Based on Original: Circa 1350-1425, private collection.
Overall length: 36.9"
Blade Length: 30.4"
Blade Width: 1.75"
Guard Width: 7.2"
Grip Length: 4.2"
Balance Point: 4.35"
Weight: 2.49 lbs
This beautiful sword has the broad blade, down curved guard and wheel pommel that were popular in the age of mail and birth of plate armor. An Oakeshott Type XIIIb blade has a narrow fuller that runs just over halfway down the blade. This single handed sword has an excellent heft for cutting blows with a balance point approximately four and a quarter inches in front of the guard. The sword weighs just under two and a half pounds.
The asymmetrical wheel pommel and down swept flaring guard is one of the most enduring styles of hilt design, probably more popular today than in the day of its forging. The hilt components are steel with a leather covered wooden grip in brown or black, as you prefer. Examples appear early in the middle ages but continue to be made in different forms right through to the Renaissance. The flaring arms of this guard are particularly appealing and create a classic medieval sword to add to your armory.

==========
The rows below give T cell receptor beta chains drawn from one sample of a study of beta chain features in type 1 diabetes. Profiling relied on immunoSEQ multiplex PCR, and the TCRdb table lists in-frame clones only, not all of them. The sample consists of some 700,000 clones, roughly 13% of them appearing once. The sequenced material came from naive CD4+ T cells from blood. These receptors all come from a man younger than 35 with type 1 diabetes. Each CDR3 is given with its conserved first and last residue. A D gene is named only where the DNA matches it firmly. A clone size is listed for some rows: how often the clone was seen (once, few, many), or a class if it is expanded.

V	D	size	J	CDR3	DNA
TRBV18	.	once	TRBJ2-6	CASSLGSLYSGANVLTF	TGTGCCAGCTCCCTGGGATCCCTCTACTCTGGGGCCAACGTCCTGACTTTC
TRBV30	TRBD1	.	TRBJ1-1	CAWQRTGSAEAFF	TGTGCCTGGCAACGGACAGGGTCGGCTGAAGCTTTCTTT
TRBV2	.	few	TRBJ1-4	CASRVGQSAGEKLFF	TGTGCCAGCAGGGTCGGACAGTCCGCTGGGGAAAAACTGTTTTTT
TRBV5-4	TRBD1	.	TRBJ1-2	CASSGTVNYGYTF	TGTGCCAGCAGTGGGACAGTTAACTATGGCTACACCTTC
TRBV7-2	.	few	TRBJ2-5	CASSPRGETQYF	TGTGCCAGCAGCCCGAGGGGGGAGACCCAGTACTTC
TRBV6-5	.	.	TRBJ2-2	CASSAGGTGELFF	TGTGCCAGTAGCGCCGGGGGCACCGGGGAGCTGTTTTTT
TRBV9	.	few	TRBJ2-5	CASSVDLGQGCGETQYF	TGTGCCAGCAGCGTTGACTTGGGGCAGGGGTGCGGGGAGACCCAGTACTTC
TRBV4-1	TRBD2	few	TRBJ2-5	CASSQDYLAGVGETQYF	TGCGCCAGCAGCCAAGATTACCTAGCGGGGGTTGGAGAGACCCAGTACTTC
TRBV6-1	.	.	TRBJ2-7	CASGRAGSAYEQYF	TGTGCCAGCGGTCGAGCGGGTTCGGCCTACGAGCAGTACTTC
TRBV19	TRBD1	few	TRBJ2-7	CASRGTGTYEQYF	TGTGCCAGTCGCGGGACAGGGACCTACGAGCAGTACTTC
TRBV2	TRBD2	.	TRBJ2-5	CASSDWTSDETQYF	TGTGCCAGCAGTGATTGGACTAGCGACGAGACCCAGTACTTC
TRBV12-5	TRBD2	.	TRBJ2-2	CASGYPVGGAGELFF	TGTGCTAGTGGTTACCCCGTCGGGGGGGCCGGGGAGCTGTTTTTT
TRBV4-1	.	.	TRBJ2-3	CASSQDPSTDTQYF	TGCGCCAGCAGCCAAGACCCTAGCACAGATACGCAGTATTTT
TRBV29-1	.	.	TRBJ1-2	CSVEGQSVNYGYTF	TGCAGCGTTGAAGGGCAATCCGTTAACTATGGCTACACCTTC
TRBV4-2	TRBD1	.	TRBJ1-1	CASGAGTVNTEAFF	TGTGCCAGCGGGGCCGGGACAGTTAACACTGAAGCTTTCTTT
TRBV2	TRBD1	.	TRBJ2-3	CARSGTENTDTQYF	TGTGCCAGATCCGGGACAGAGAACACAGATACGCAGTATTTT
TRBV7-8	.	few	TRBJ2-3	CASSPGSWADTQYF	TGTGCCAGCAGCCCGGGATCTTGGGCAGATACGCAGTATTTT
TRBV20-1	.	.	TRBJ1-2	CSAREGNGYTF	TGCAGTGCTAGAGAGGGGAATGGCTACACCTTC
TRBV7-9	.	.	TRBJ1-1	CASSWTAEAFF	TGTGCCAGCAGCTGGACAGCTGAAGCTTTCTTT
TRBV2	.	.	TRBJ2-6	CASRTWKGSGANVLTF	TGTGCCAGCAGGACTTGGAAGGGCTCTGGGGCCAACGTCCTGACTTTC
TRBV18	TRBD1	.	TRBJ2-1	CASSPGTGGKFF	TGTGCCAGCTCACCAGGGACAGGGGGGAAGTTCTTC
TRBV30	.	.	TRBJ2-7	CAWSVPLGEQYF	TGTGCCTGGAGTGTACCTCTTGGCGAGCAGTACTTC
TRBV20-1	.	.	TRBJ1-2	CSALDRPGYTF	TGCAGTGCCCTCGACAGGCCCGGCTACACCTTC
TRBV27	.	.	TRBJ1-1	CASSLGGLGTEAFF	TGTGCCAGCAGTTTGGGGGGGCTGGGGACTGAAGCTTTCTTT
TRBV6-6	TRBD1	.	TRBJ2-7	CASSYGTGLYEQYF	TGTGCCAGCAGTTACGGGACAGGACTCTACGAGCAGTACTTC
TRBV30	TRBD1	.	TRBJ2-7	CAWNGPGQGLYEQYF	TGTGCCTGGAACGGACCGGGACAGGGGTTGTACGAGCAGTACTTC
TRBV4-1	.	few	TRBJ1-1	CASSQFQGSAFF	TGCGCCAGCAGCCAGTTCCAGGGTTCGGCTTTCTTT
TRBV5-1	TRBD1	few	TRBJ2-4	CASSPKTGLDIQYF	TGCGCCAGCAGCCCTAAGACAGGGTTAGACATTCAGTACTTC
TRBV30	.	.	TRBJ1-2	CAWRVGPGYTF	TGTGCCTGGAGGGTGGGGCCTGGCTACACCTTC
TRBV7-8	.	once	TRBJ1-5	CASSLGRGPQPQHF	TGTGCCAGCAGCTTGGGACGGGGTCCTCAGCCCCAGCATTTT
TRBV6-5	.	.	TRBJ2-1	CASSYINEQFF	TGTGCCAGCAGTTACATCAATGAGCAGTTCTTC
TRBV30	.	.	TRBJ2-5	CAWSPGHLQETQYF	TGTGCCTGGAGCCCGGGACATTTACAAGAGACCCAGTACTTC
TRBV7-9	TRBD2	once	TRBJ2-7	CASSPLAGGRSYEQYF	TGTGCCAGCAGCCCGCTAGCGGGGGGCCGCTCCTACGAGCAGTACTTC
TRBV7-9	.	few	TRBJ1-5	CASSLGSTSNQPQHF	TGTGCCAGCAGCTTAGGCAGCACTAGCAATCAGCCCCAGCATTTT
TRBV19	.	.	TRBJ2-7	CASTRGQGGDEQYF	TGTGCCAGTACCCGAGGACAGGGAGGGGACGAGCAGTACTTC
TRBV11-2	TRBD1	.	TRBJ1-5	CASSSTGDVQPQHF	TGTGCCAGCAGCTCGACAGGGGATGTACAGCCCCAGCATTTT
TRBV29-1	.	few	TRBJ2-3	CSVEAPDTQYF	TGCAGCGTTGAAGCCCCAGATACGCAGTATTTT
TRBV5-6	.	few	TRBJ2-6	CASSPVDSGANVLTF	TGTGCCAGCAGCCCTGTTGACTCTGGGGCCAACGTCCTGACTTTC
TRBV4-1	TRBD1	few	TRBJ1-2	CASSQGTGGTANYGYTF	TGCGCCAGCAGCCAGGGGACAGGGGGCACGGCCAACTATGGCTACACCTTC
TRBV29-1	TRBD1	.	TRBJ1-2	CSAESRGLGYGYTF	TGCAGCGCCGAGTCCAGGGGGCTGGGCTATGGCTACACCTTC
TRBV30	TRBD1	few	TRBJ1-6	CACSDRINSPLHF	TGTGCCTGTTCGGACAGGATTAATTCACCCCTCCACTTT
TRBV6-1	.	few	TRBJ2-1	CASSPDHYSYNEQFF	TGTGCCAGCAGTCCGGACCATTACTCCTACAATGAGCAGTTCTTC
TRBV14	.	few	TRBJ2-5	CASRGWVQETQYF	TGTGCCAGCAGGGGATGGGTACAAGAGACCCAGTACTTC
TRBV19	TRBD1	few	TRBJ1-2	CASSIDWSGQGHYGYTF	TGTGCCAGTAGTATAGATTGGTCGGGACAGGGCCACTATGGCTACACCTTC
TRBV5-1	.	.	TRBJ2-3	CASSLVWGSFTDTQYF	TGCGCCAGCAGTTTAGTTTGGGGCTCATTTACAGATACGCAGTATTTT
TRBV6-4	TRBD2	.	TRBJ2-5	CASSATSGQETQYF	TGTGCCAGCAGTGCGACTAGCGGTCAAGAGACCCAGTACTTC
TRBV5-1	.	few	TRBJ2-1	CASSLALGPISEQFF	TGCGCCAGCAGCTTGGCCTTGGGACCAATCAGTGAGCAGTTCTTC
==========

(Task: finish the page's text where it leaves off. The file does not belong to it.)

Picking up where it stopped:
Said to have its origins in Eastern Europe this knightly sword comes from the period of the Northern Crusades. This tumultuous time was fraught with ethnic and religious wars as the Christian rulers of Denmark, Sweden and the Germanic Military orders tried to expand into the southern and eastern Baltic regions.
Generations of warfare ensued and continued even past the last great battle of the era in 1410. The Battle of Grunwald, occurred on July 15th in 1410, just south of the modern town of Ostroda in Poland. This clash of the Teutonic Knights against an alliance of Poles, Lithuanians, and contingents of Tatar, Moldovan and Czech troops is one of the largest battles in Medieval Europe. We have chosen to title our reproduction after this famous struggle. While details of this engagement are slim each nationality involved has used it as a call to arms when they have felt threatened over the last six centuries.